I’m grown up now. I have my own family and have a solid and secure extended family. My life is complete, which is maybe why the decision to welcome this new person from the past back into my life was an easy one. I have no expectations and he has been very understanding, leaving me with the power to decide how far we take this newfound friendship.

I have a unique family – loving adopted parents, 2 step siblings, 2 foster siblings from equally complicated backgrounds, and a large extended family on both sides. But I’m not out of love to give, and I always keep an open mind.

To now know my biological background and history, to have someone in my life who looks like me, who has the same interests and personality traits as I do is exciting and new. I will definitely keep him in my life, although I’m still figuring out how far I’d like to take our relationship. He will never replace the father who raised me, but will always be the one who made me.

How I Came To Bee

When I first saw the topic for this week’s Moday Listicles, I was going to opt out. It gave me flashbacks of my childhood which was laden with projects surrounding the theme of “family trees”. Teachers prompted us to explore our lineages – to draw trees with photos and dotted lines connecting our family members, showing how we were made, where we came from, and sometimes even showing who we ressembled. It was all about biological ties – something I didn’t share with my family.
I love a challenge, so instead of making up excuses for why I can’t participate in this project, I’m going to embrace it. I’m going to face my childhood insecurities and write a list about my own unique family history, how it has evolved and influenced the person that I am today. So here here it is, my list of 10 things “family tree”.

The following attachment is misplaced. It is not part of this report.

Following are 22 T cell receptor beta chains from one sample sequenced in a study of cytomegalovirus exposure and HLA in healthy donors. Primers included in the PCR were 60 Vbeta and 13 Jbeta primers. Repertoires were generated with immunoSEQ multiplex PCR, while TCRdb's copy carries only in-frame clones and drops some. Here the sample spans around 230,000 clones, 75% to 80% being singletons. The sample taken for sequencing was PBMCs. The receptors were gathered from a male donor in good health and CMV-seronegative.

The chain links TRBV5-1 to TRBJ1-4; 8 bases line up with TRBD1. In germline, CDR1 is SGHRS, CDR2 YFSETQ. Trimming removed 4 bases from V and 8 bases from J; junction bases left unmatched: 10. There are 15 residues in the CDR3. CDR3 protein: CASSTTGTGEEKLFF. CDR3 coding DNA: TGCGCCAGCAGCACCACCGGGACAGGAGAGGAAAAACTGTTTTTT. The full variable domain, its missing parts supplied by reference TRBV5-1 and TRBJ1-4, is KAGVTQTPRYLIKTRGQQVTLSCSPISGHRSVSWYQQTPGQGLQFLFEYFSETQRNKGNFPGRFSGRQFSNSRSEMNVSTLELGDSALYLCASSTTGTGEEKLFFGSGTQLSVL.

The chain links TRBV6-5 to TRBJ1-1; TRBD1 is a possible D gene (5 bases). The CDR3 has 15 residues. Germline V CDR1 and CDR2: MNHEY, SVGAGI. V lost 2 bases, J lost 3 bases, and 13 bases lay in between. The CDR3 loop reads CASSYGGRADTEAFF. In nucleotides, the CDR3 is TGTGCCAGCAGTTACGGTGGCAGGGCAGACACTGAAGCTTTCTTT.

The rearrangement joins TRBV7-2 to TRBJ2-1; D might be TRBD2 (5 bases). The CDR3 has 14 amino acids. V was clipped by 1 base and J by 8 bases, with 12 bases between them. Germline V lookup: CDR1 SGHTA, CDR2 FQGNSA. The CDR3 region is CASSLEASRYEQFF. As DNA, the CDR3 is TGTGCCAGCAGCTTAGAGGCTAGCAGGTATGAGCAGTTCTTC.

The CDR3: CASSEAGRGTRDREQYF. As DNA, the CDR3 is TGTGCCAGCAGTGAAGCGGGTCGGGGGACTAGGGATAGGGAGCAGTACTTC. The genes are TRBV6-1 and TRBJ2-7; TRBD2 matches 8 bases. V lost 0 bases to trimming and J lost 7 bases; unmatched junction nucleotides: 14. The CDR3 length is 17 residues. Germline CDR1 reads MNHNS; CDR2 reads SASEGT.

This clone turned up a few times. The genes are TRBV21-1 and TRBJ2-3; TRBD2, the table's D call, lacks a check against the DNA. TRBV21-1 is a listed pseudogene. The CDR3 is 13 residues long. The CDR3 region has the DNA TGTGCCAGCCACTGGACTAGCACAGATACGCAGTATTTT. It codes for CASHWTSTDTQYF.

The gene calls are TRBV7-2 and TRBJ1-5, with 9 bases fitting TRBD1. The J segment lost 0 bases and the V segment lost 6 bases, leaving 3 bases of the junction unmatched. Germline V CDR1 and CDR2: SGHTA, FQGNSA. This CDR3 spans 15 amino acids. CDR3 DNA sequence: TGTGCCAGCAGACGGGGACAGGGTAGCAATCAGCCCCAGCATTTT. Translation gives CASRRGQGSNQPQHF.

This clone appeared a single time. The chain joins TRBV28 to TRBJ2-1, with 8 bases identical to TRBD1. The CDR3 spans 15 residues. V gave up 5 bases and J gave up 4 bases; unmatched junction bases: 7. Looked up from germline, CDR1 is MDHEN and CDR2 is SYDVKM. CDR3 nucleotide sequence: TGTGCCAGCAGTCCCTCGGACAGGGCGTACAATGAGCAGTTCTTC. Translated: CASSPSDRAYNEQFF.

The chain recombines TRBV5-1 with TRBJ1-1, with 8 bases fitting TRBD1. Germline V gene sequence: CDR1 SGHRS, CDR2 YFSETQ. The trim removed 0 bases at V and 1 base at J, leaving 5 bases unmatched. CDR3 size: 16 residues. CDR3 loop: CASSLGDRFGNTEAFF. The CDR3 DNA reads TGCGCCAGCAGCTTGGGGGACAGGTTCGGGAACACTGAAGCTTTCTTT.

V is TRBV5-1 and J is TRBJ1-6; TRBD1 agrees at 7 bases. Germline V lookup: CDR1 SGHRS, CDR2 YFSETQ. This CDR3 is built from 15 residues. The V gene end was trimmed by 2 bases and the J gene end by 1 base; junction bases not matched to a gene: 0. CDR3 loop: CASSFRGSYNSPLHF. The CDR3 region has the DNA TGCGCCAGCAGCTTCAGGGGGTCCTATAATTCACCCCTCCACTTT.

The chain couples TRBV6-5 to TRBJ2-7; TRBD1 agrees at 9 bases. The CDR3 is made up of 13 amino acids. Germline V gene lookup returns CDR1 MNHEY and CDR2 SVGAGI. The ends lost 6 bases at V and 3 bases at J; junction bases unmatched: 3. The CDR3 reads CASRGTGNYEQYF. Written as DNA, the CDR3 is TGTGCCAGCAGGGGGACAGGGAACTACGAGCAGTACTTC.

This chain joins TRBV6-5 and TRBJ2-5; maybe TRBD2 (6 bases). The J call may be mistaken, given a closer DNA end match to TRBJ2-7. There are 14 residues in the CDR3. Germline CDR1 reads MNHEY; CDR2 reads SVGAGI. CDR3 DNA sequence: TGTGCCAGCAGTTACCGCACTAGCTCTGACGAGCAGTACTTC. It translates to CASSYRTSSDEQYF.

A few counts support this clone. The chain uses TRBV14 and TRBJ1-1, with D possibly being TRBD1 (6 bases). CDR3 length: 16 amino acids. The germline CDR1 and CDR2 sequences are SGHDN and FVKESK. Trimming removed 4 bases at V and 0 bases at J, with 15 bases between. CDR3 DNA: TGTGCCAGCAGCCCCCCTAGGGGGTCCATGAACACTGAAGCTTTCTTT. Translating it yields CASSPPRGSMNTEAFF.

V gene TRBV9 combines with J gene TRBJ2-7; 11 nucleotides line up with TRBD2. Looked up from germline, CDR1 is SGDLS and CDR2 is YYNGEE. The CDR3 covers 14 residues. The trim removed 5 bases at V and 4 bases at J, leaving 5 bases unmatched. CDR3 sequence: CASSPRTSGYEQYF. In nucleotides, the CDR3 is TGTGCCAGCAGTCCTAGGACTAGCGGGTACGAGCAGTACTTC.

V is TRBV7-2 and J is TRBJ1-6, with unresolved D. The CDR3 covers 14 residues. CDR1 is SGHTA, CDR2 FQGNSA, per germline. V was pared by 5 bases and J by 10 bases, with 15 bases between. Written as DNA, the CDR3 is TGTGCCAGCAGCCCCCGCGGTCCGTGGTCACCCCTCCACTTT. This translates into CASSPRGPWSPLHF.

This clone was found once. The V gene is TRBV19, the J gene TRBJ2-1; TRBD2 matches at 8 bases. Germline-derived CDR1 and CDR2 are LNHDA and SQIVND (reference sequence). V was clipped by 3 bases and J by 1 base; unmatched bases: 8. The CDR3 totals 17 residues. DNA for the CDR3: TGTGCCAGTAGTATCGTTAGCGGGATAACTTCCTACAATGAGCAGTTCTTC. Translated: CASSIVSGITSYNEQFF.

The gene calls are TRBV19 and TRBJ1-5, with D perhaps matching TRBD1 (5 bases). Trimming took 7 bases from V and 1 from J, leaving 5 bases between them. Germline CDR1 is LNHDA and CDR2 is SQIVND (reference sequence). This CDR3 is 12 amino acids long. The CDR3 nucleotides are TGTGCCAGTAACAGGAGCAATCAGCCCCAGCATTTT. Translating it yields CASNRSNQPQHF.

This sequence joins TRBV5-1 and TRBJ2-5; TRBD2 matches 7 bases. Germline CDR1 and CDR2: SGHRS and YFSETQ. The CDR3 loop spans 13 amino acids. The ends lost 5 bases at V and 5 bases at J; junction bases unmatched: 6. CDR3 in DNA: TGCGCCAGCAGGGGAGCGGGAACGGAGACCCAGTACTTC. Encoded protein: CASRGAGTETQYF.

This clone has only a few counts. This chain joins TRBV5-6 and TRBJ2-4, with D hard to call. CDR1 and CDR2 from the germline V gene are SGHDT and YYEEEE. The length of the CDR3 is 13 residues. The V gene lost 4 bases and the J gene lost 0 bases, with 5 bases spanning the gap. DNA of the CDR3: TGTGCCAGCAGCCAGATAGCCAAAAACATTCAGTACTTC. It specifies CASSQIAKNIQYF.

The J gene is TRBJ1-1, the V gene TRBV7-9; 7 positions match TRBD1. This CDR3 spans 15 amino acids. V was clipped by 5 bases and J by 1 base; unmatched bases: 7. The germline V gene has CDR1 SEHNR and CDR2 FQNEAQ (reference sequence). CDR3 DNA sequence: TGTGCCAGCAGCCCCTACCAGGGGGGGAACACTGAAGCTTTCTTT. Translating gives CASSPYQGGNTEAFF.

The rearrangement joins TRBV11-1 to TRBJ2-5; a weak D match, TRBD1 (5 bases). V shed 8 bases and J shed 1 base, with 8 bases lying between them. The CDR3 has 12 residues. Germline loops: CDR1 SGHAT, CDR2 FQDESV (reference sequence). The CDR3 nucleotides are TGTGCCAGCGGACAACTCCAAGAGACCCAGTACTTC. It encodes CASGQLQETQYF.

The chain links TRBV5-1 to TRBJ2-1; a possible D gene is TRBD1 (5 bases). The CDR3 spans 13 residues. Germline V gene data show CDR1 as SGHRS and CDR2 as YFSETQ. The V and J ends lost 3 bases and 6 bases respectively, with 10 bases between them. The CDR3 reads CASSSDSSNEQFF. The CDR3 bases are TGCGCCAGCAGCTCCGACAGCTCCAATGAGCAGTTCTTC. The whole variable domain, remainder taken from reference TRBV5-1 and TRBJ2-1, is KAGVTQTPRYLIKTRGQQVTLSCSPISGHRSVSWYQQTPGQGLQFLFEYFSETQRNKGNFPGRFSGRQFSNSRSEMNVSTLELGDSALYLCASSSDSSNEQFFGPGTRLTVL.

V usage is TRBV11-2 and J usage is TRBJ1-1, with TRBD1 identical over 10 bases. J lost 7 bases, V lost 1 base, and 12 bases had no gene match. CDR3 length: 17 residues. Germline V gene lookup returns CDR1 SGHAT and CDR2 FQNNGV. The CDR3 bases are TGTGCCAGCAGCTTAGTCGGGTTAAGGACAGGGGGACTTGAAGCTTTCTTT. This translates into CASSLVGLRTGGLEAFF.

1) It all started with a boy and a girl. They were in love, and they made a baby. They were young, they were financially unstable, and they wanted more for their baby, so they made the difficult decision to give her up for adoption.
2) A woman with a passion for children made the decision to help a family in need. Fate brought her a little girl who needed love, and the woman and the little girl were bonded for life. The woman signed some papers and officially became the little girl’s mother.
3) The woman was temporarily married to a man. Their love ended and he soon married another woman who had a child of her own. Together they had another child and began their own family. The little girl lost touch with that man, and he was never to be heard from again.
4) The woman and the little girl spent a few years living happily on their own, until several years later, when the woman met a loving man who had 2 children of his own. They fell in love, married, and when the little girl was 21, he legally became her father.
5) At the age of 29, the girl met a boy who loved her unconditionally. They dated for many years, and eventually became husband and wife.
6) The girl and her husband longed for a child of their own, so they made a beautiful baby girl. She was their pride and joy. She was the girl’s first biologically-tied family member, and the love that she felt for her baby confirmed her desire to have another child.
7) The girl and her husband made another baby – this time a beautiful baby boy. They felt like their family was finally complete, and the family of four lived happily ever after.
8) One day, the girl checked her email, and to her surprise, she had a note from a stranger who identified himself as her biological father. They emailed each other every day, until one day they met in person.
9) The girl and her biological father shared a few visits, exchanged several emails, and developed a special and everlasting friendship. The biological father had two boys, half brothers to the girl who once had no biological ties. She hopes to one day meet them, and the rest of her extended biological family.
10) The girl now has an adopted family who loves her, who made her who she is and who will remain her constant for the rest of her life. She has her own family of four, that she has created with her loving husband. She has an extended family of friends who have loved and supported her through her journey, and she now has a biological father with whom she has reconnected. He knows her past, her biological lineage, and is the one who brought her into this world.The girl now has a solid foundation, with many fruitful branches, limbs and leaves – all of which have contributed to the beautiful tree that she has become today.

Before 5